Washington, Aug 4 (efe-epa).- Tropical Storm Isaias, which made landfall as a Category 1 hurricane Monday night in North Carolina, is continuing its northward trek on Tuesday after being downgraded in its intensity, albeit leaving at least one person dead and several injured – along with fires, flooding, power blackouts and tornadoes – in its wake.
The storm, packing winds of 145 kilometers per hour (90 mph) when it made landfall near Ocean Isle Beach, according to the Miami-based National Hurricane Center, brought with it at least one devastating tornado that wreaked havoc in a mobile home park in Bertie County, where one person died and several remain missing on Tuesday morning, local police reported.
Isaias, which has fluctuated in intensity between being a tropical storm and a Category 1 hurricane, also brought a storm surge with it that flooded Myrtle Beach, and meteorologists said that it will bring torrential rain, strong winds and tornadoes to coastal areas from Virginia all the way north to Maine.
The most recent NHC bulletin, issued at 11 am on Tuesday, placed the eye of the storm at latitude 39.1 north longitude 79.1 west, that is, over western Maryland, with sustained winds of 110 kph (70 mph) and moving to the north-northeast at 56 kph (35 mph).
The changes made in the latest advisory included the following: a discontinuation of the Tropical Storm Warning south of Duck, North Carolina, including the Pamlico and Albemarle Sounds, and a discontinuation of the Storm Surge Warning.
Local residents were advised, however, to continue to pay attention to local advisories.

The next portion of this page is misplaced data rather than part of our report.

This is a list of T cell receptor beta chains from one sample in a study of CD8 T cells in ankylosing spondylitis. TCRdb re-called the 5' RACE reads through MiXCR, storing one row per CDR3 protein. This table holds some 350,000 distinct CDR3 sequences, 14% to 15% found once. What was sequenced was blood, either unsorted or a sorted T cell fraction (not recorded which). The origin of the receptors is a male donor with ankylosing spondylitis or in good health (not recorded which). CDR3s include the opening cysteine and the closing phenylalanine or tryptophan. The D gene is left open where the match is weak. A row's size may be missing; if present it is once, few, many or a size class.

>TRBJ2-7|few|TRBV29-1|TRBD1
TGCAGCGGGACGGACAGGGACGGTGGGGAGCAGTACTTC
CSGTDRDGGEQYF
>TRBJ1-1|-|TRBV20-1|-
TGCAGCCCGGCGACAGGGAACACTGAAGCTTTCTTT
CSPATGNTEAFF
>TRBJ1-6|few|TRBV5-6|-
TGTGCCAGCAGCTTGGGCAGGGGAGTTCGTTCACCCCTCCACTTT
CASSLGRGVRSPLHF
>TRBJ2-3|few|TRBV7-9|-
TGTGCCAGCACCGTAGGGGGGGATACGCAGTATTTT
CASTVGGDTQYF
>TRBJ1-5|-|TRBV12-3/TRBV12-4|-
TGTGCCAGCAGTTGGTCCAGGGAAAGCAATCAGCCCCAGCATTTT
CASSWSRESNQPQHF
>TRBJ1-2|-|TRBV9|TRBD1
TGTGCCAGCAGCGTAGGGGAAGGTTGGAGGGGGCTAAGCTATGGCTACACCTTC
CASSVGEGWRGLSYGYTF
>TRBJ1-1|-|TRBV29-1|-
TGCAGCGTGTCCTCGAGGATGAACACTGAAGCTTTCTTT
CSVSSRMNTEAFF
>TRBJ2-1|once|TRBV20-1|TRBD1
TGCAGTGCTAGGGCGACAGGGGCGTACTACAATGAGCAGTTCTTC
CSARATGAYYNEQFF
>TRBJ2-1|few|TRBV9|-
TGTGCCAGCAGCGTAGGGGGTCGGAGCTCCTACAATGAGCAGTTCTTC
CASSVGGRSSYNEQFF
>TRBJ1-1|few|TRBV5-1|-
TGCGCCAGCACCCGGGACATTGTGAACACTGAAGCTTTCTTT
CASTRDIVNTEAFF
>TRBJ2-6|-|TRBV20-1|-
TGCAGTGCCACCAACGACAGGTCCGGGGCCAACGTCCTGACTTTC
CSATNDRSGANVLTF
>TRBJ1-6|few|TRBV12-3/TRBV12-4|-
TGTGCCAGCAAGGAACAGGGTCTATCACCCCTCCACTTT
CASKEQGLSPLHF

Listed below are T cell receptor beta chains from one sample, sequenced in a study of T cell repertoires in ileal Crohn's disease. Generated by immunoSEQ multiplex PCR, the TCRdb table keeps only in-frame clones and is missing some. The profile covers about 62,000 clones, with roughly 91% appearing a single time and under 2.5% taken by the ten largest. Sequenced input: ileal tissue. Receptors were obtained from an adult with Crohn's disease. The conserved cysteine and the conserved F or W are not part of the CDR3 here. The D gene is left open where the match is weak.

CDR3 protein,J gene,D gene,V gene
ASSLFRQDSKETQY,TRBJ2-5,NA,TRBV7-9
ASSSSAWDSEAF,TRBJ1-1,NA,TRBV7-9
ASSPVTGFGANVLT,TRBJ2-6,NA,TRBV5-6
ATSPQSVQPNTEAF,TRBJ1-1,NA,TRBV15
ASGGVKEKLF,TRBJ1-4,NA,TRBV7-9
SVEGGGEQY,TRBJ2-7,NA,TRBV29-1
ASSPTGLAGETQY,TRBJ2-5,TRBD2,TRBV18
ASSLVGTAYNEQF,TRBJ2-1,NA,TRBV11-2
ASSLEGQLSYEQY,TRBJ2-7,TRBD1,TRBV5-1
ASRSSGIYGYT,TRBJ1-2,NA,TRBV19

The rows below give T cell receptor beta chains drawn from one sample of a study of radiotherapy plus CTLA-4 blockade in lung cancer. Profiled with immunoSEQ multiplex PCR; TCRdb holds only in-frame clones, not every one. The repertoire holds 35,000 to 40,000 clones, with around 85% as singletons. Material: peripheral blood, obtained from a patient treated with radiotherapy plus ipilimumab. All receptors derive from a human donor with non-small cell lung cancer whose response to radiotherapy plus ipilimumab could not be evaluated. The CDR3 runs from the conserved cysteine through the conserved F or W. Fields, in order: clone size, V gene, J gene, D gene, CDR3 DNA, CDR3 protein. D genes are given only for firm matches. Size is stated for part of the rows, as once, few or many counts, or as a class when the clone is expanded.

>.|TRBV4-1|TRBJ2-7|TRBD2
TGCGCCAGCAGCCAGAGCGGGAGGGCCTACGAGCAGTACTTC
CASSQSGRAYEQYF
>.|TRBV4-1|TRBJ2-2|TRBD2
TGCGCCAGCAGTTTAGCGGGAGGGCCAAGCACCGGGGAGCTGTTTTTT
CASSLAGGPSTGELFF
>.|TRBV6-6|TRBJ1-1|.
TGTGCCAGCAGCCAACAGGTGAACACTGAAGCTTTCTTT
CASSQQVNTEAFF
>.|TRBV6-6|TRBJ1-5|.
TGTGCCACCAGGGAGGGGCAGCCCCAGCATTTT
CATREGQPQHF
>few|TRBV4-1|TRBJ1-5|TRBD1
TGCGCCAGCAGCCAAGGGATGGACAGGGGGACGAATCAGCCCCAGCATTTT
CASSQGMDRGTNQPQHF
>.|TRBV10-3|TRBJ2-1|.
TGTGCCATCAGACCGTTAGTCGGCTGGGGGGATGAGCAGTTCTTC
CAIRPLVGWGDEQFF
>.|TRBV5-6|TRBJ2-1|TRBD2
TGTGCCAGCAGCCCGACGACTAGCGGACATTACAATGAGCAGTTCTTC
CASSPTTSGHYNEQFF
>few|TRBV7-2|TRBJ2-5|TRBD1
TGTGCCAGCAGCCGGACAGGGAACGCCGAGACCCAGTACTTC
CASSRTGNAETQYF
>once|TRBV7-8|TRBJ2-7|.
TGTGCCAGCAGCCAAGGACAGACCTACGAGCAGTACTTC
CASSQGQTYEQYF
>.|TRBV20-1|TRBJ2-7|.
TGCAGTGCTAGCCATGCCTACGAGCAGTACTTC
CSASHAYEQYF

Meteorologists expect that the winds will continue to affect portions of Chesapeake Bay on Tuesday afternoon, downing trees and power poles, with similar conditions continuing through the night as Isaias moves up the Mid-Atlantic coast toward New England.
Rains of 75-140 millimeters (3 to 5.5 inches) are expected in the Mid-Atlantic coastal area and alerts for possible tornadoes have been issued for a large part of the Delmarva Peninsula, southern New Jersey, eastern Maryland and eastern Virginia.
Due to the storm, more than half a million homes and businesses are without electricity in North Carolina and Virginia, according to PowerOutage.us, an agency that compiles data about public services.
A blackout forced operators of a nuclear power plant located in the path of the hurricane in North Carolina’s Brunswick County to declare an “unusual event due to a loss of offsite power” at one of its facilities on Monday night.
One source, however, told CBS News that there had been no impact on public health or plant personnel from the outage, adding that the event was of “minimal” importance and all safety and security systems operated as they were designed to do.
On Tuesday morning, the National Weather Service office in Wakefield, Virginia, posted a message on Twitter in which it noted the formation of a large and “extremely dangerous” tornado that was moving toward the city of Norfolk.
Shortly before dawn, the same office said that radar monitoring had confirmed the presence of another tornado near Kilmarnock, while yet another twister was confirmed near Vienna, Maryland, farther to the north.